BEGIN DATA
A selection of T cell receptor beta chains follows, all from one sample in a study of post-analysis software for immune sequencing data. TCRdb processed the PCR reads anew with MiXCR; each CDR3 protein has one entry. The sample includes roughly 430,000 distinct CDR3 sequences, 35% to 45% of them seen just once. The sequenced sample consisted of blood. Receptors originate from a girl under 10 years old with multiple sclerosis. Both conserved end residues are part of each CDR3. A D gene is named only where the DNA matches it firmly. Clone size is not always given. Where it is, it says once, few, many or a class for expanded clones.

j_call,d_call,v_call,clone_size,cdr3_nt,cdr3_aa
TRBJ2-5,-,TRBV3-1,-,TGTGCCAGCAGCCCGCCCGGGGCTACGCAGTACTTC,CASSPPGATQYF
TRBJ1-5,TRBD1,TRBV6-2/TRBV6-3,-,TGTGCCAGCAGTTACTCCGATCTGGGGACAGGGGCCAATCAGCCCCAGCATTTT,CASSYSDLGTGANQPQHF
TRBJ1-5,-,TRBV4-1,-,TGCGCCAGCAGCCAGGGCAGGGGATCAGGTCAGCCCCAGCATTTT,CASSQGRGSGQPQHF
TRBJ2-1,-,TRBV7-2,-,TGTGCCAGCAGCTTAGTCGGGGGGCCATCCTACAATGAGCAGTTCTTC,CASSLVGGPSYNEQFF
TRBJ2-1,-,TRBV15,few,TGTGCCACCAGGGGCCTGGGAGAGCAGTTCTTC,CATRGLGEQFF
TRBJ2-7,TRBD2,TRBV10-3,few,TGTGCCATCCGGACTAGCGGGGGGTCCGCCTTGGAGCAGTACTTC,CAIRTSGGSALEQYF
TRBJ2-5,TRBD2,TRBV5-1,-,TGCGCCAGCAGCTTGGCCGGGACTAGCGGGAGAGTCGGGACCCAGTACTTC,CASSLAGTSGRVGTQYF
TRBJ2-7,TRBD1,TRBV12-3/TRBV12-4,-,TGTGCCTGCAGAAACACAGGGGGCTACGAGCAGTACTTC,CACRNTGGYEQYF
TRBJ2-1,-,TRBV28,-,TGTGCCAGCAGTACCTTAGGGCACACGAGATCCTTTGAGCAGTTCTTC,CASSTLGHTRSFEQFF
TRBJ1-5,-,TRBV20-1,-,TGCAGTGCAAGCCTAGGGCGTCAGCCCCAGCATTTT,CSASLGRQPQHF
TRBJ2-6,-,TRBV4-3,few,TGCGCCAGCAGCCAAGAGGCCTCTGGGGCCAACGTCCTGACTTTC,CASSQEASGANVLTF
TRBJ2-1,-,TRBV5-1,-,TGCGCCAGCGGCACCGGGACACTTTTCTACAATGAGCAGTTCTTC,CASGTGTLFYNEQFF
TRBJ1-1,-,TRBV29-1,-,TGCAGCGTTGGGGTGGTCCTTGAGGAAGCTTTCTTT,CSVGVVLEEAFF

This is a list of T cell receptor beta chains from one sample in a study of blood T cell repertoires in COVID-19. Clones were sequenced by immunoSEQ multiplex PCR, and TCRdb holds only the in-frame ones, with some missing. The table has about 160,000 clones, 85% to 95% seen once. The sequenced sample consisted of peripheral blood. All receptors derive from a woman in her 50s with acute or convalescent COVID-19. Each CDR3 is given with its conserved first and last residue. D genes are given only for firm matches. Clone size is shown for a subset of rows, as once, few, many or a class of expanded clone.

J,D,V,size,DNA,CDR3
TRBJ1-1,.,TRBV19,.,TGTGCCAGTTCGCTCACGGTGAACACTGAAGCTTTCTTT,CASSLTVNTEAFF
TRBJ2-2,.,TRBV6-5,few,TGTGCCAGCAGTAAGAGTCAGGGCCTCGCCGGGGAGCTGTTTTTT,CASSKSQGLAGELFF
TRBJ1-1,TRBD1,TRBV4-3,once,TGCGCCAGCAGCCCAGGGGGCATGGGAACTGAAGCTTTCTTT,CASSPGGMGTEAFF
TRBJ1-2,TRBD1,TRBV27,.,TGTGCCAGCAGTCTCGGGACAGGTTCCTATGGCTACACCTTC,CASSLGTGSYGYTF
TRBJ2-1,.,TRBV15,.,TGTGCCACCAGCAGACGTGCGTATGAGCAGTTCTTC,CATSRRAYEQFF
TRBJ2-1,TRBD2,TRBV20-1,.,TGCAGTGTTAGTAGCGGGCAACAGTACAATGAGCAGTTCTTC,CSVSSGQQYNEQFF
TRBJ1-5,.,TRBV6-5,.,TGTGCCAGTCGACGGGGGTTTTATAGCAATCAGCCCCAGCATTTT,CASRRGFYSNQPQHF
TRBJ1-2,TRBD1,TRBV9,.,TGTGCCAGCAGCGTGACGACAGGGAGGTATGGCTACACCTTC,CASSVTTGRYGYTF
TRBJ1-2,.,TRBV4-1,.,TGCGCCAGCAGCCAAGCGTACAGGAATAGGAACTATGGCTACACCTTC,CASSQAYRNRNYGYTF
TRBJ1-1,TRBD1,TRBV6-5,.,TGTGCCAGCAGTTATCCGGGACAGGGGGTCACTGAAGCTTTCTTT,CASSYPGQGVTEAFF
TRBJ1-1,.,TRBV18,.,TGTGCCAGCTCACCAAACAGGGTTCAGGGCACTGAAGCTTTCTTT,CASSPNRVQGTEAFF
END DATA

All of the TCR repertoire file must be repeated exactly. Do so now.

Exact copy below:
A selection of T cell receptor beta chains follows, all from one sample in a study of post-analysis software for immune sequencing data. TCRdb processed the PCR reads anew with MiXCR; each CDR3 protein has one entry. The sample includes roughly 430,000 distinct CDR3 sequences, 35% to 45% of them seen just once. The sequenced sample consisted of blood. Receptors originate from a girl under 10 years old with multiple sclerosis. Both conserved end residues are part of each CDR3. A D gene is named only where the DNA matches it firmly. Clone size is not always given. Where it is, it says once, few, many or a class for expanded clones.

j_call,d_call,v_call,clone_size,cdr3_nt,cdr3_aa
TRBJ2-5,-,TRBV3-1,-,TGTGCCAGCAGCCCGCCCGGGGCTACGCAGTACTTC,CASSPPGATQYF
TRBJ1-5,TRBD1,TRBV6-2/TRBV6-3,-,TGTGCCAGCAGTTACTCCGATCTGGGGACAGGGGCCAATCAGCCCCAGCATTTT,CASSYSDLGTGANQPQHF
TRBJ1-5,-,TRBV4-1,-,TGCGCCAGCAGCCAGGGCAGGGGATCAGGTCAGCCCCAGCATTTT,CASSQGRGSGQPQHF
TRBJ2-1,-,TRBV7-2,-,TGTGCCAGCAGCTTAGTCGGGGGGCCATCCTACAATGAGCAGTTCTTC,CASSLVGGPSYNEQFF
TRBJ2-1,-,TRBV15,few,TGTGCCACCAGGGGCCTGGGAGAGCAGTTCTTC,CATRGLGEQFF
TRBJ2-7,TRBD2,TRBV10-3,few,TGTGCCATCCGGACTAGCGGGGGGTCCGCCTTGGAGCAGTACTTC,CAIRTSGGSALEQYF
TRBJ2-5,TRBD2,TRBV5-1,-,TGCGCCAGCAGCTTGGCCGGGACTAGCGGGAGAGTCGGGACCCAGTACTTC,CASSLAGTSGRVGTQYF
TRBJ2-7,TRBD1,TRBV12-3/TRBV12-4,-,TGTGCCTGCAGAAACACAGGGGGCTACGAGCAGTACTTC,CACRNTGGYEQYF
TRBJ2-1,-,TRBV28,-,TGTGCCAGCAGTACCTTAGGGCACACGAGATCCTTTGAGCAGTTCTTC,CASSTLGHTRSFEQFF
TRBJ1-5,-,TRBV20-1,-,TGCAGTGCAAGCCTAGGGCGTCAGCCCCAGCATTTT,CSASLGRQPQHF
TRBJ2-6,-,TRBV4-3,few,TGCGCCAGCAGCCAAGAGGCCTCTGGGGCCAACGTCCTGACTTTC,CASSQEASGANVLTF
TRBJ2-1,-,TRBV5-1,-,TGCGCCAGCGGCACCGGGACACTTTTCTACAATGAGCAGTTCTTC,CASGTGTLFYNEQFF
TRBJ1-1,-,TRBV29-1,-,TGCAGCGTTGGGGTGGTCCTTGAGGAAGCTTTCTTT,CSVGVVLEEAFF

This is a list of T cell receptor beta chains from one sample in a study of blood T cell repertoires in COVID-19. Clones were sequenced by immunoSEQ multiplex PCR, and TCRdb holds only the in-frame ones, with some missing. The table has about 160,000 clones, 85% to 95% seen once. The sequenced sample consisted of peripheral blood. All receptors derive from a woman in her 50s with acute or convalescent COVID-19. Each CDR3 is given with its conserved first and last residue. D genes are given only for firm matches. Clone size is shown for a subset of rows, as once, few, many or a class of expanded clone.

J,D,V,size,DNA,CDR3
TRBJ1-1,.,TRBV19,.,TGTGCCAGTTCGCTCACGGTGAACACTGAAGCTTTCTTT,CASSLTVNTEAFF
TRBJ2-2,.,TRBV6-5,few,TGTGCCAGCAGTAAGAGTCAGGGCCTCGCCGGGGAGCTGTTTTTT,CASSKSQGLAGELFF
TRBJ1-1,TRBD1,TRBV4-3,once,TGCGCCAGCAGCCCAGGGGGCATGGGAACTGAAGCTTTCTTT,CASSPGGMGTEAFF
TRBJ1-2,TRBD1,TRBV27,.,TGTGCCAGCAGTCTCGGGACAGGTTCCTATGGCTACACCTTC,CASSLGTGSYGYTF
TRBJ2-1,.,TRBV15,.,TGTGCCACCAGCAGACGTGCGTATGAGCAGTTCTTC,CATSRRAYEQFF
TRBJ2-1,TRBD2,TRBV20-1,.,TGCAGTGTTAGTAGCGGGCAACAGTACAATGAGCAGTTCTTC,CSVSSGQQYNEQFF
TRBJ1-5,.,TRBV6-5,.,TGTGCCAGTCGACGGGGGTTTTATAGCAATCAGCCCCAGCATTTT,CASRRGFYSNQPQHF
TRBJ1-2,TRBD1,TRBV9,.,TGTGCCAGCAGCGTGACGACAGGGAGGTATGGCTACACCTTC,CASSVTTGRYGYTF
TRBJ1-2,.,TRBV4-1,.,TGCGCCAGCAGCCAAGCGTACAGGAATAGGAACTATGGCTACACCTTC,CASSQAYRNRNYGYTF
TRBJ1-1,TRBD1,TRBV6-5,.,TGTGCCAGCAGTTATCCGGGACAGGGGGTCACTGAAGCTTTCTTT,CASSYPGQGVTEAFF
TRBJ1-1,.,TRBV18,.,TGTGCCAGCTCACCAAACAGGGTTCAGGGCACTGAAGCTTTCTTT,CASSPNRVQGTEAFF